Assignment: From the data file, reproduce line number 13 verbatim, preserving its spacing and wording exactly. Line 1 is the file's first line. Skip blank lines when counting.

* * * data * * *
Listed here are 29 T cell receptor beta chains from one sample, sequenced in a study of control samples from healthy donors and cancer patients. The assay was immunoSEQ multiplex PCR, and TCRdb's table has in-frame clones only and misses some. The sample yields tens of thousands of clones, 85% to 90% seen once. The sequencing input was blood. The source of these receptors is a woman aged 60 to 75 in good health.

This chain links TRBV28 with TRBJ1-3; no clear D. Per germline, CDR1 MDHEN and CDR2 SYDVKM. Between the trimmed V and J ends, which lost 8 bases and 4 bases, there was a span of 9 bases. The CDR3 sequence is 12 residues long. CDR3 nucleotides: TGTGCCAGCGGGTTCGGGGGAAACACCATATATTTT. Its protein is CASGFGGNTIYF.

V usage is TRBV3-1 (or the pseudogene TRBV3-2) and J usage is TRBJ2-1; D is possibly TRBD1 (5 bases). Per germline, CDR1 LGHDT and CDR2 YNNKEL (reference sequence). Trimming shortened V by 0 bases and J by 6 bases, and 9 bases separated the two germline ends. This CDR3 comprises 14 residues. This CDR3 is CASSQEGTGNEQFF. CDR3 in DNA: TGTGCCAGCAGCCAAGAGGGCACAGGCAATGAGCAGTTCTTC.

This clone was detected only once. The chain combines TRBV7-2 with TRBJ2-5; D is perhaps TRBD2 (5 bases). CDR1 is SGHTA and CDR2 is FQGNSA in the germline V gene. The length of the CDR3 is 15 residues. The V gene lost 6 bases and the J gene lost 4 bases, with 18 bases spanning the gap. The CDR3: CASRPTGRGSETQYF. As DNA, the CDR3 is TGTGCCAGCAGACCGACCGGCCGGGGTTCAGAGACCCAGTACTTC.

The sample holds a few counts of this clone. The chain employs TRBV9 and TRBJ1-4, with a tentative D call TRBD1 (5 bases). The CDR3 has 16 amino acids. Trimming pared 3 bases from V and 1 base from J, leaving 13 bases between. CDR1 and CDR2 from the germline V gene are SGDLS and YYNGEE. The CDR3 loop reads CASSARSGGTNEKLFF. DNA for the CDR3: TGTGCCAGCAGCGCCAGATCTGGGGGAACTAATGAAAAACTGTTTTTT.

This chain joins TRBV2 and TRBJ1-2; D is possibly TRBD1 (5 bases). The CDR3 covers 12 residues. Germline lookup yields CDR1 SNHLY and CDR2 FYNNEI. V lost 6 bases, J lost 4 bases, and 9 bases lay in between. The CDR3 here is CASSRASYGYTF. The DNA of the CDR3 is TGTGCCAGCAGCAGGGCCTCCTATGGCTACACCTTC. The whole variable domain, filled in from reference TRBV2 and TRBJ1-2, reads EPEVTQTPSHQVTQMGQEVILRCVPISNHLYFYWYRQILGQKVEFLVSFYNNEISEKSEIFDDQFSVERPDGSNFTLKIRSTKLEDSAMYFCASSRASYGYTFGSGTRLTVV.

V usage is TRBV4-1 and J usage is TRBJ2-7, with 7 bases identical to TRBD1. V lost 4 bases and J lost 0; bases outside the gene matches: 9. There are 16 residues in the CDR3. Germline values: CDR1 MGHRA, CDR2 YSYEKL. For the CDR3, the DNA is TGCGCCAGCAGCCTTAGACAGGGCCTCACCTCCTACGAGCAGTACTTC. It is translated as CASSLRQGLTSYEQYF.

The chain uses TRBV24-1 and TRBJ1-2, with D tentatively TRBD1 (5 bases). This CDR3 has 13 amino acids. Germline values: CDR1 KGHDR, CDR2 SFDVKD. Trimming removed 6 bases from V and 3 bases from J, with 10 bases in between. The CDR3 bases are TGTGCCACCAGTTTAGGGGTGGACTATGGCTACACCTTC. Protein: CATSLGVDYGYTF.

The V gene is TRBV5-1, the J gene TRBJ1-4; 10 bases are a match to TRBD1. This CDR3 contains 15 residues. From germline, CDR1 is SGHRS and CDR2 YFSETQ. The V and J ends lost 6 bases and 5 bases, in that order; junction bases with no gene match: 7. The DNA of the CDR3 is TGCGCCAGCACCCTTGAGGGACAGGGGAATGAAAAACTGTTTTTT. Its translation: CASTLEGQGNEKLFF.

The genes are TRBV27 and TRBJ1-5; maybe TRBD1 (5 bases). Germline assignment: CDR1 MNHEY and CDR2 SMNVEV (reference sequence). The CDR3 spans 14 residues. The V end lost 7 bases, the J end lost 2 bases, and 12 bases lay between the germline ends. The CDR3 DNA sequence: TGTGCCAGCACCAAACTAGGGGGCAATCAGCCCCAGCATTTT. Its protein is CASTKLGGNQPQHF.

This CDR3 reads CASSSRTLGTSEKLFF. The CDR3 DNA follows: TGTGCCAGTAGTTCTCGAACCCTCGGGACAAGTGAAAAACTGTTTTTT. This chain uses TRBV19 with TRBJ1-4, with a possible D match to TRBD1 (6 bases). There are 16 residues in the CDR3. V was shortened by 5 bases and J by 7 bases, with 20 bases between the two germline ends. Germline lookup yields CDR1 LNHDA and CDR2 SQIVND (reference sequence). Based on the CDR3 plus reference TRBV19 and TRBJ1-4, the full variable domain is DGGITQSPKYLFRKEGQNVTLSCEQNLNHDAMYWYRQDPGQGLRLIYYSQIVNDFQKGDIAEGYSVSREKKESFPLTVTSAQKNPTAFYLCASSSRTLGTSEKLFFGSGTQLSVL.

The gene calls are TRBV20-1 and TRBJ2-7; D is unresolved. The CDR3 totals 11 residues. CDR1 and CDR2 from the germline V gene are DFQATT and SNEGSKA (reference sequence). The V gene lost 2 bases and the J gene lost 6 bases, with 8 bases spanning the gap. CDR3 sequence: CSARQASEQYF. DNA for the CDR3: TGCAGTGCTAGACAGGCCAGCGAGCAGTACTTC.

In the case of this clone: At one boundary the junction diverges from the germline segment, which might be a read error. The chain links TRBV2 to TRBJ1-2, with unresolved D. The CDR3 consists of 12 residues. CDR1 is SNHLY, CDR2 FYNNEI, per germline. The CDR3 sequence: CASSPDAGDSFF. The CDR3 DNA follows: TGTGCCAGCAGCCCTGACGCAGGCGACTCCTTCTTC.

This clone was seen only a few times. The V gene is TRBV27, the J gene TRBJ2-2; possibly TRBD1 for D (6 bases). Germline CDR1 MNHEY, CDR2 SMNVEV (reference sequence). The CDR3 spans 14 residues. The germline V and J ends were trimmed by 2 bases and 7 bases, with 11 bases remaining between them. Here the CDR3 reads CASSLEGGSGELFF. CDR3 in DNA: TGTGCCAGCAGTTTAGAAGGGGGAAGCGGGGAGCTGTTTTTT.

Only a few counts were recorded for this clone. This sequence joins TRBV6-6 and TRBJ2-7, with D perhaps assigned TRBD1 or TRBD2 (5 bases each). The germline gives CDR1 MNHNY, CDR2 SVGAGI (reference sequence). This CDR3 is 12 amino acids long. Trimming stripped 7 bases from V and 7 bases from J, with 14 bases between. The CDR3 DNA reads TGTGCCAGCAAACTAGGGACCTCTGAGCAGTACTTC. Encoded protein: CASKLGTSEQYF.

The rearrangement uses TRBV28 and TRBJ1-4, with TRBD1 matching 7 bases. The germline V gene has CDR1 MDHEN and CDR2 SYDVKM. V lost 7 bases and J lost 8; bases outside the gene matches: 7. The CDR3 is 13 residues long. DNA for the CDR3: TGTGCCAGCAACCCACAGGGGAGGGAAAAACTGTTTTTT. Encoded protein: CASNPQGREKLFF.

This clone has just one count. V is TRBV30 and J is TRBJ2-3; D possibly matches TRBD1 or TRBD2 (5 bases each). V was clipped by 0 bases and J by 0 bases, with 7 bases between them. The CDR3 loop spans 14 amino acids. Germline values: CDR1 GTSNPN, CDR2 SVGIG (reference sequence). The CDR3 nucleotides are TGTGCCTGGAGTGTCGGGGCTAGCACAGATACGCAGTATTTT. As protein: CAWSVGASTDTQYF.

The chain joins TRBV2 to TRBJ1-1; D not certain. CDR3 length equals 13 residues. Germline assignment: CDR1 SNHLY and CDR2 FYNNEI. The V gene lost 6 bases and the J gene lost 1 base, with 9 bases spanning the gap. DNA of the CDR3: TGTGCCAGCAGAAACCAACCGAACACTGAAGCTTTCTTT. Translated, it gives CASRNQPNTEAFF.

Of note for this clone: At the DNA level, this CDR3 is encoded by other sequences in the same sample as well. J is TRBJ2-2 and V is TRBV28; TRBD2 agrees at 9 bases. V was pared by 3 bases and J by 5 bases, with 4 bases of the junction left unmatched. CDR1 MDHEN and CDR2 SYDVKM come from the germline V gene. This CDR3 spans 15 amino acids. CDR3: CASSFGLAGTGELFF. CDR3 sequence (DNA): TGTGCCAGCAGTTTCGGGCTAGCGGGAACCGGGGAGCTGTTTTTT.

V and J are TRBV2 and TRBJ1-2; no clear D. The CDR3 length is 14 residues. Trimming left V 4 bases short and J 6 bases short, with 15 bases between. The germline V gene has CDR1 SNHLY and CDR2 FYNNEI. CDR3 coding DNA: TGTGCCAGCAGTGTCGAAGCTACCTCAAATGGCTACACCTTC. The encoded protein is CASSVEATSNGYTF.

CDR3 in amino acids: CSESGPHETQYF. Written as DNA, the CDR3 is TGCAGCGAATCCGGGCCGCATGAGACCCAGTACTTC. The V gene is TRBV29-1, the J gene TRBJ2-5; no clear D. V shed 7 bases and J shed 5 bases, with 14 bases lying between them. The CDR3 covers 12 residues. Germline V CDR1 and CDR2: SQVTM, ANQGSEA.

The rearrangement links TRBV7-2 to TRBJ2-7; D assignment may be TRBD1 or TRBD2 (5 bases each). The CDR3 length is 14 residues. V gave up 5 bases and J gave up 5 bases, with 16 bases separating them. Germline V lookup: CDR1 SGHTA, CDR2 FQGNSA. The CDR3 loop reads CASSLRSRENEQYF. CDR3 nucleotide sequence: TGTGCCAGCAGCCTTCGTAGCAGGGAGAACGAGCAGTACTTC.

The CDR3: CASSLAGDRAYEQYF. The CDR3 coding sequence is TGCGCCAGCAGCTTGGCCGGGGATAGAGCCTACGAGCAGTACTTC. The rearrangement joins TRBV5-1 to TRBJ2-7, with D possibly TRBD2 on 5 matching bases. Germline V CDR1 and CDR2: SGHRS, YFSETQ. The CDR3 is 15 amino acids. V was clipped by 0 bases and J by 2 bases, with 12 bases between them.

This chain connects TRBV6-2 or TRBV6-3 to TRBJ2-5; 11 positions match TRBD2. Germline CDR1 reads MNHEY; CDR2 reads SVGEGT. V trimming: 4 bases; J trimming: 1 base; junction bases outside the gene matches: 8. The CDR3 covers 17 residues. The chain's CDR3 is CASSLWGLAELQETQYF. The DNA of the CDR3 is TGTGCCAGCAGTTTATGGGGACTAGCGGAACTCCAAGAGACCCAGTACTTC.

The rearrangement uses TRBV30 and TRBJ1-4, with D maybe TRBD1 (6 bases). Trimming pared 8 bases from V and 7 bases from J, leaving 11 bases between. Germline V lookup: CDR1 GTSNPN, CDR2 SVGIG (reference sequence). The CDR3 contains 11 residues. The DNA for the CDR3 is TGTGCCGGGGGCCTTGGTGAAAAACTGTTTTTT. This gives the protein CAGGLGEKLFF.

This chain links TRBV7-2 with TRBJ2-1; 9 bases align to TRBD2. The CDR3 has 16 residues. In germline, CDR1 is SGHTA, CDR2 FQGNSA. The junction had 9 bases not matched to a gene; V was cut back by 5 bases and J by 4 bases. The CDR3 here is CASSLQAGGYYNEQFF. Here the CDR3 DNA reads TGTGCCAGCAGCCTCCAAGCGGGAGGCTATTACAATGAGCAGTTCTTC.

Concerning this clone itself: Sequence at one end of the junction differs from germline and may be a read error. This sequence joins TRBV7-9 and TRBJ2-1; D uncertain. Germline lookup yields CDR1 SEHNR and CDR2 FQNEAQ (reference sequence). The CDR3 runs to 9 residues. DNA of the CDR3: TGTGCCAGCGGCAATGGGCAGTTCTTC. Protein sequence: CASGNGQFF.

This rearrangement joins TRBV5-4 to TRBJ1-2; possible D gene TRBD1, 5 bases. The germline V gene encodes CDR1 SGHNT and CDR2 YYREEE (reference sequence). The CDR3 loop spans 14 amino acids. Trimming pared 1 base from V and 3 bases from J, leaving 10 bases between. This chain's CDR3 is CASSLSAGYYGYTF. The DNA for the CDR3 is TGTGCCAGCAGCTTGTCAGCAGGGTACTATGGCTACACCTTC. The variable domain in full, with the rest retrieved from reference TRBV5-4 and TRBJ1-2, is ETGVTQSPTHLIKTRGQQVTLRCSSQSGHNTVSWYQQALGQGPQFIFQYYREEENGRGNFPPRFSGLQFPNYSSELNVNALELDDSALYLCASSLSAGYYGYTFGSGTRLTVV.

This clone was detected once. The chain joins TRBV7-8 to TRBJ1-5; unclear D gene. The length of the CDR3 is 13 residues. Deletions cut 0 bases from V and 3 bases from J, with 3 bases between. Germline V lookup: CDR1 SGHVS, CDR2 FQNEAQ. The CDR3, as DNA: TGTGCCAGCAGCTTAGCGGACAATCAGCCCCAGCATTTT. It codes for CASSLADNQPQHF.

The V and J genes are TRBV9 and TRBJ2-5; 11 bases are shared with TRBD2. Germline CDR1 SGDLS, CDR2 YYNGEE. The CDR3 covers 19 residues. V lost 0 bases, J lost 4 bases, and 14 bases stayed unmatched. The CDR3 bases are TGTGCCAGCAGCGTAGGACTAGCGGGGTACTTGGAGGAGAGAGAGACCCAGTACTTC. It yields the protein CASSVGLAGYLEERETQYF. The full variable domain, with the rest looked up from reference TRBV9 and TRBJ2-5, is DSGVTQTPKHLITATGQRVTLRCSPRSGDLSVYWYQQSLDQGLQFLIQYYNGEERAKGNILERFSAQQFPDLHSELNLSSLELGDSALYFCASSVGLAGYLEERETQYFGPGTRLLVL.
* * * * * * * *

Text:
In the case of this clone: At one boundary the junction diverges from the germline segment, which might be a read error. The chain links TRBV2 to TRBJ1-2, with unresolved D. The CDR3 consists of 12 residues. CDR1 is SNHLY, CDR2 FYNNEI, per germline. The CDR3 sequence: CASSPDAGDSFF. The CDR3 DNA follows: TGTGCCAGCAGCCCTGACGCAGGCGACTCCTTCTTC.